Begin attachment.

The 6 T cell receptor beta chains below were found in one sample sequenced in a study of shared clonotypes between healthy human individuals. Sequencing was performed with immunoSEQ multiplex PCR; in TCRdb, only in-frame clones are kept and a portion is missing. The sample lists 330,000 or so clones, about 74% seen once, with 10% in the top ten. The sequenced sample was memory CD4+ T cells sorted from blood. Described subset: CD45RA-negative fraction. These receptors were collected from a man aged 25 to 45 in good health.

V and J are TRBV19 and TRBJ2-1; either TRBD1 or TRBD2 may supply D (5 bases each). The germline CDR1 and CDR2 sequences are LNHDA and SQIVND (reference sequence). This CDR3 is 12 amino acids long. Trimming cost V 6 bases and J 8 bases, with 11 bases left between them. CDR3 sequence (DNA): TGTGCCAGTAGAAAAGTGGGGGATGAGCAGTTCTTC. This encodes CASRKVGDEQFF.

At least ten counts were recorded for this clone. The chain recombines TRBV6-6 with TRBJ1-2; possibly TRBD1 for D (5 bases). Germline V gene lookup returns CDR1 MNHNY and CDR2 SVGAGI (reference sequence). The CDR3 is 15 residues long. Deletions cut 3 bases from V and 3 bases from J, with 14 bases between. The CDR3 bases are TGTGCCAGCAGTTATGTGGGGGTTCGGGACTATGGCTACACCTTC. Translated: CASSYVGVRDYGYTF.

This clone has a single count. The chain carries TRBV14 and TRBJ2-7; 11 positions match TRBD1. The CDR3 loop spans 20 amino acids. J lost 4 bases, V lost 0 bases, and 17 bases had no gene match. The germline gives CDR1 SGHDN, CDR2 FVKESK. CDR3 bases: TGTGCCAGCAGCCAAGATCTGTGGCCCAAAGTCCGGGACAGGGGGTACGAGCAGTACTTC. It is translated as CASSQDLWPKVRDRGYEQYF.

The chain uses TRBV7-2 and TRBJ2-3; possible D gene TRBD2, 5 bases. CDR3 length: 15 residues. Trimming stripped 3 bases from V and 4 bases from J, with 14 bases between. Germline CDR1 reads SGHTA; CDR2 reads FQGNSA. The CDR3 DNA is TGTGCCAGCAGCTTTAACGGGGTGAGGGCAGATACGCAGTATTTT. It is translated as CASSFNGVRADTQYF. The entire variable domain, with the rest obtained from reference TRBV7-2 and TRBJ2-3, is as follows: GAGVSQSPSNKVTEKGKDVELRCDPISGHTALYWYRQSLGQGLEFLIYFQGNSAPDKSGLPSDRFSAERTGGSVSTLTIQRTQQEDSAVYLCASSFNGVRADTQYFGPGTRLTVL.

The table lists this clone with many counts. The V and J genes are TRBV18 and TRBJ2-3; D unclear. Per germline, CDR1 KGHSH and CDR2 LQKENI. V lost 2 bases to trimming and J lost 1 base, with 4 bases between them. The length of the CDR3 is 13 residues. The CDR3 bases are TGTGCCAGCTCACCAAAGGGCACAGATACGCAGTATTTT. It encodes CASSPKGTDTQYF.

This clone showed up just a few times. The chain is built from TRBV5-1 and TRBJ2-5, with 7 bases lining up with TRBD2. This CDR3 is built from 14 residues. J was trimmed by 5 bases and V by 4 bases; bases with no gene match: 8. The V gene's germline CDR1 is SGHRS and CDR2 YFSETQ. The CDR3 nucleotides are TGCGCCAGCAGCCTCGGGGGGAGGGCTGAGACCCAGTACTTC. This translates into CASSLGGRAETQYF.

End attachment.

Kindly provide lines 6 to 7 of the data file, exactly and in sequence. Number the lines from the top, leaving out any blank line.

The table lists this clone with many counts. The V and J genes are TRBV18 and TRBJ2-3; D unclear. Per germline, CDR1 KGHSH and CDR2 LQKENI. V lost 2 bases to trimming and J lost 1 base, with 4 bases between them. The length of the CDR3 is 13 residues. The CDR3 bases are TGTGCCAGCTCACCAAAGGGCACAGATACGCAGTATTTT. It encodes CASSPKGTDTQYF.

This clone showed up just a few times. The chain is built from TRBV5-1 and TRBJ2-5, with 7 bases lining up with TRBD2. This CDR3 is built from 14 residues. J was trimmed by 5 bases and V by 4 bases; bases with no gene match: 8. The V gene's germline CDR1 is SGHRS and CDR2 YFSETQ. The CDR3 nucleotides are TGCGCCAGCAGCCTCGGGGGGAGGGCTGAGACCCAGTACTTC. This translates into CASSLGGRAETQYF.